Each day, an estimated 143 million Americans use computers at home, at work or on the go. Although prolonged computer use is a relatively new phenomenon, we’re beginning to see a wide array of computer-related eye problems. The name for this general category of conditions is computer vision syndrome (CVS).

Computer eyestrain is accountable for about 10 million doctor’s visits each year in the U.S.

Between 50% and 90% of computer users report eye problems related to computer use, making computer vision syndrome a widespread problem amongst Mid-South residents young and old.

Signs and Symptoms of Computer Vision Syndrome

The symptoms of computer vision syndrome in Southaven patients vary from person to person. Not everyone with CVS works on a computer; smart phones, tablets, e-readers, TV screens, videogame consoles and other screens can also cause eyestrain problems. The most common signs of computer vision syndrome include:

  • Blurred or double vision
  • Headaches
  • Burning or twitching eyes
  • Dry, red or tired eyes
  • Light sensitivity
  • Loss of focus
  • Neck and shoulder pain

The long-term effects of computer vision syndrome on your eyes are yet to be determined. We do know, however, that the signs and symptoms can worsen over time. It’s vital for anyone suffering from computer-related vision problems to see us for annual professional eye exams and make some environmental and lifestyle changes to prevent further vision damage.

5 Tips for Relieving Computer Vision Syndrome

There aren’t any specific cures for CVS, but there are plenty of steps you can take to improve your condition. Many factors can affect computer eyestrain, including your habits, your surroundings and your equipment. Take a look at these tips in order to reduce the strain on your eyes while using a computer.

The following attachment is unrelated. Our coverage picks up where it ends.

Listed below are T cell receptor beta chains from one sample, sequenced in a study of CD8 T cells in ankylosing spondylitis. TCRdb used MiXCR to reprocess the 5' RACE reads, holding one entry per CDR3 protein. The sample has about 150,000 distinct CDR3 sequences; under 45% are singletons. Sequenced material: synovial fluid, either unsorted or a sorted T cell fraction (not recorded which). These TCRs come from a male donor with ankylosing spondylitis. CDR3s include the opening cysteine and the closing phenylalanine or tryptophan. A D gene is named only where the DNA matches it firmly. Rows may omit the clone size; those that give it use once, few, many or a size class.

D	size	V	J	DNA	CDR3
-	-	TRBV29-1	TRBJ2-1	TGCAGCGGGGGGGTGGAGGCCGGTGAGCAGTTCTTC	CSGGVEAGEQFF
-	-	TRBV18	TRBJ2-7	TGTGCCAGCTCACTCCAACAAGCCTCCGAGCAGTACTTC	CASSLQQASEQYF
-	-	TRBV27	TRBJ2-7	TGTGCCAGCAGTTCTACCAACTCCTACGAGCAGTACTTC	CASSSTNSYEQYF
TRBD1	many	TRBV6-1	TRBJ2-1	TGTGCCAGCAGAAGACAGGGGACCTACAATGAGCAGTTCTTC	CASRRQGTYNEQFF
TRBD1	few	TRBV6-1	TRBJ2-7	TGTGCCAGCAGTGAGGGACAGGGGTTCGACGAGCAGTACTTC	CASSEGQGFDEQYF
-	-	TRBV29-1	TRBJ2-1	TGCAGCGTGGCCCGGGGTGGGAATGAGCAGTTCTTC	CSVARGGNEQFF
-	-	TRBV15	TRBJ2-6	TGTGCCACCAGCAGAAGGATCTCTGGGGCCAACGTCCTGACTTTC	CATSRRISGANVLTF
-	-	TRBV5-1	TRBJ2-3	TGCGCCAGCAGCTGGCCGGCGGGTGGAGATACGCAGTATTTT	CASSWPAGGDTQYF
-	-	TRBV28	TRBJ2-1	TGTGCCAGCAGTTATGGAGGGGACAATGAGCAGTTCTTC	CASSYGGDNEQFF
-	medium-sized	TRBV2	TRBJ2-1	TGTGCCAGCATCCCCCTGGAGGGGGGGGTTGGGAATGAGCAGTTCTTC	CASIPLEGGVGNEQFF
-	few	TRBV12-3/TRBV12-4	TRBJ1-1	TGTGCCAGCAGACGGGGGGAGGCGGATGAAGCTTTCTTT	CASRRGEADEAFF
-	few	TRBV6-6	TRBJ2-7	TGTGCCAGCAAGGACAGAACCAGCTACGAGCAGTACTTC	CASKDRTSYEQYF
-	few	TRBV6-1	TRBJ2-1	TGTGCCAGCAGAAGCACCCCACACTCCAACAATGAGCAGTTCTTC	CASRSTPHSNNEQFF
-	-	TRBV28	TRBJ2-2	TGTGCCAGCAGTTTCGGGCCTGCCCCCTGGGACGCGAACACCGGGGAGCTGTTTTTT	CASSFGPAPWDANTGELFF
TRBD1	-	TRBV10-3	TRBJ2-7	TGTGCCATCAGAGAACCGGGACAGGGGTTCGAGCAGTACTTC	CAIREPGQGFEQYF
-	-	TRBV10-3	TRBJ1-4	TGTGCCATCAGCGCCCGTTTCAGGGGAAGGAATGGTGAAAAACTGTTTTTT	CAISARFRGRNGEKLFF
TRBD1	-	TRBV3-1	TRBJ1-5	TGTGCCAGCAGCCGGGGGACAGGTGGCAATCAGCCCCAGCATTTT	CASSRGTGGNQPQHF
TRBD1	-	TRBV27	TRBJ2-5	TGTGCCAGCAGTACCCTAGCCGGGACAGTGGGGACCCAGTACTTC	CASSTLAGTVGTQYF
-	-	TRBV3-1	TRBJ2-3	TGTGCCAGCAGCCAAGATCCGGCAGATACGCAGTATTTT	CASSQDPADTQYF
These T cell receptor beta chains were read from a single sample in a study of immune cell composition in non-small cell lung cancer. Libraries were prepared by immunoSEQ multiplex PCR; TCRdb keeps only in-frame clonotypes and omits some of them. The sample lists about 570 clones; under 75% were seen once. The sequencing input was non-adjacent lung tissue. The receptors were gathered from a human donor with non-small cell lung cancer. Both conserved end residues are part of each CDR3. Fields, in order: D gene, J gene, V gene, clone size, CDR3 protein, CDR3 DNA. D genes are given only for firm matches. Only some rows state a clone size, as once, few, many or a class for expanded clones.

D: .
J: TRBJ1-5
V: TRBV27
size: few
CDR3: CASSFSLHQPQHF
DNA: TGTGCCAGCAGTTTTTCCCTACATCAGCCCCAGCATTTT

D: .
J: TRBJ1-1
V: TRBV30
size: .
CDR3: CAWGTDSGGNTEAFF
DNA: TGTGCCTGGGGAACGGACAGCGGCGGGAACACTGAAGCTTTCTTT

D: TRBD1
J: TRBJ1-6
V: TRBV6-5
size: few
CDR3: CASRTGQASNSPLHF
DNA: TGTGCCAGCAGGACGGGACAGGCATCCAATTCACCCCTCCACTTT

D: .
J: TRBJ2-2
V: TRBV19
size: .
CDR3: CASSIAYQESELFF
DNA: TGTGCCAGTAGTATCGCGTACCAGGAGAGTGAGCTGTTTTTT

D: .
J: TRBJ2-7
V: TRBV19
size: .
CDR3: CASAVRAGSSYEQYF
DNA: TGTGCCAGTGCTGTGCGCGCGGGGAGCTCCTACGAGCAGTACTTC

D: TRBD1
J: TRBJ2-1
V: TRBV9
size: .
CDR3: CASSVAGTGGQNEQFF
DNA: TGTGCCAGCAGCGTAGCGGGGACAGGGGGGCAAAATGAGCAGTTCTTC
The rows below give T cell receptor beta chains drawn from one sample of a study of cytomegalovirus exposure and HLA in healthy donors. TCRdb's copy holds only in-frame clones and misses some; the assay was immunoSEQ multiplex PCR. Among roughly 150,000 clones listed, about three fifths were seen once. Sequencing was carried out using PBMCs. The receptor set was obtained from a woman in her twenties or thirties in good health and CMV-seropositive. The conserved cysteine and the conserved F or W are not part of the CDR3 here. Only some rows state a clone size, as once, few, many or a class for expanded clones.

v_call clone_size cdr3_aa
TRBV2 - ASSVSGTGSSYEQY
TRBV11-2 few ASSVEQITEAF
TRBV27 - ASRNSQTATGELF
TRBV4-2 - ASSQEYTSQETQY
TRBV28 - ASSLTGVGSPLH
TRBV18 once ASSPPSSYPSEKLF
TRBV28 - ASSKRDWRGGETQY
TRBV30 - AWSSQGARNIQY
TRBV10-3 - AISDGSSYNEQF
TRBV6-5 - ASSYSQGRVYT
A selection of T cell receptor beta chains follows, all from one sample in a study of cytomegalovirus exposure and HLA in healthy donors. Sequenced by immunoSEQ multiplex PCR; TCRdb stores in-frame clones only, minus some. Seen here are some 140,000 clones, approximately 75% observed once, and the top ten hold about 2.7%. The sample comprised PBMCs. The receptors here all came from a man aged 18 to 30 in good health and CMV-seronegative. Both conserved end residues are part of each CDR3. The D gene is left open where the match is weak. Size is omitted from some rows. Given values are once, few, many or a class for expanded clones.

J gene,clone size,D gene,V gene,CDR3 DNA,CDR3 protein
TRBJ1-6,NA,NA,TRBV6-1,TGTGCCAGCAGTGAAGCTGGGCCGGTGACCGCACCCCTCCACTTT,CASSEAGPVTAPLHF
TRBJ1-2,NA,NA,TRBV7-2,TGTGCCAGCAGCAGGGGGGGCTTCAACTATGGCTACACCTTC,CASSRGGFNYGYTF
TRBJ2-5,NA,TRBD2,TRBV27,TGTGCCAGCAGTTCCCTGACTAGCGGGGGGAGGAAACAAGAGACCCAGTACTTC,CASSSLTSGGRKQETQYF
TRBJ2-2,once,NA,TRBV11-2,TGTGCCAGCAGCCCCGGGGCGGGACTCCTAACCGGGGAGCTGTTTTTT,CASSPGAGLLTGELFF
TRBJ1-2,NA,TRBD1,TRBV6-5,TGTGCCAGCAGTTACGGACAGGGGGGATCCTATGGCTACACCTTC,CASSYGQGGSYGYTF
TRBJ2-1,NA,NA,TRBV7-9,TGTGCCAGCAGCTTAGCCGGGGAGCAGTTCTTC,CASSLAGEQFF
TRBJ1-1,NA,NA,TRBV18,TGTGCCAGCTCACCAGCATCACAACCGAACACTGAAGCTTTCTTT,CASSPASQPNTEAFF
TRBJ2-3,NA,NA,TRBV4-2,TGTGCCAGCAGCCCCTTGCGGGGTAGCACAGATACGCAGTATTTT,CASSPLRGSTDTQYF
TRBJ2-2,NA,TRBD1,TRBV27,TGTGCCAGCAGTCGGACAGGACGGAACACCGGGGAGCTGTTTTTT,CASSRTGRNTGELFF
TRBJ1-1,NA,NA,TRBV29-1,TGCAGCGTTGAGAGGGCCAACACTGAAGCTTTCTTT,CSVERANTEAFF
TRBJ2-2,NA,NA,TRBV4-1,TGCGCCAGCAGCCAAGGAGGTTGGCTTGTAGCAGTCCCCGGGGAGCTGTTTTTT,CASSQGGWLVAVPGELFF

1. See an optometrist. In order to effectively resolve your computer vision syndrome, we need to examine your eyes. First, we’ll ensure your prescription is right for your needs. Then we’ll assess your vision for problems that could be causing CVS. After this exam, you’ll get an overview of your treatment options according to the results. Prescription computer eyeglasses are one of the best ways to treat computer eyestrain, and we may recommend them as a treatment method depending on the severity of your condition.
  2. Adjust the lighting. Bright lights directly in front of, behind or above your computer workstation add unwanted eyestrain when you look at your computer. Try to block out bright daylight and reduce harsh indoor lighting to improve your vision. We recommend using floor lamps and other ambient lighting options rather than relying on bright overhead fluorescent lights whenever possible.
  3. Reduce glare. Many factors can cause glare, and they aren’t always easy to control. In situations where glare is unavoidable, glare filters for screens are a great option. In other cases, you can effectively reduce glare by eliminating outside lighting, adjusting the position of indoor lights and moving your computer screens as needed.
  4. Change your display settings. The first step is to move your display itself into the proper position. Displays should be 20–28 inches from your eyes and about 4–5 inches below eye level. You should also keep other materials you are using nearby, well lit and at a similar level to your screen. As for your screen itself, use LCD displays, reduce the brightness to match your surrounding workspace, adjust the text size and contrast to your comfort level and reduce your screen’s color temperature.
  5. Care for your eyes. A few small habits can make a big difference in computer eyestrain. Make sure you blink often and take five-minute breaks from staring at the screen throughout the day. We also recommend following the 20-20-20 rule, which states that you should stare at an object at least 20 feet away for 20 seconds every 20 minutes.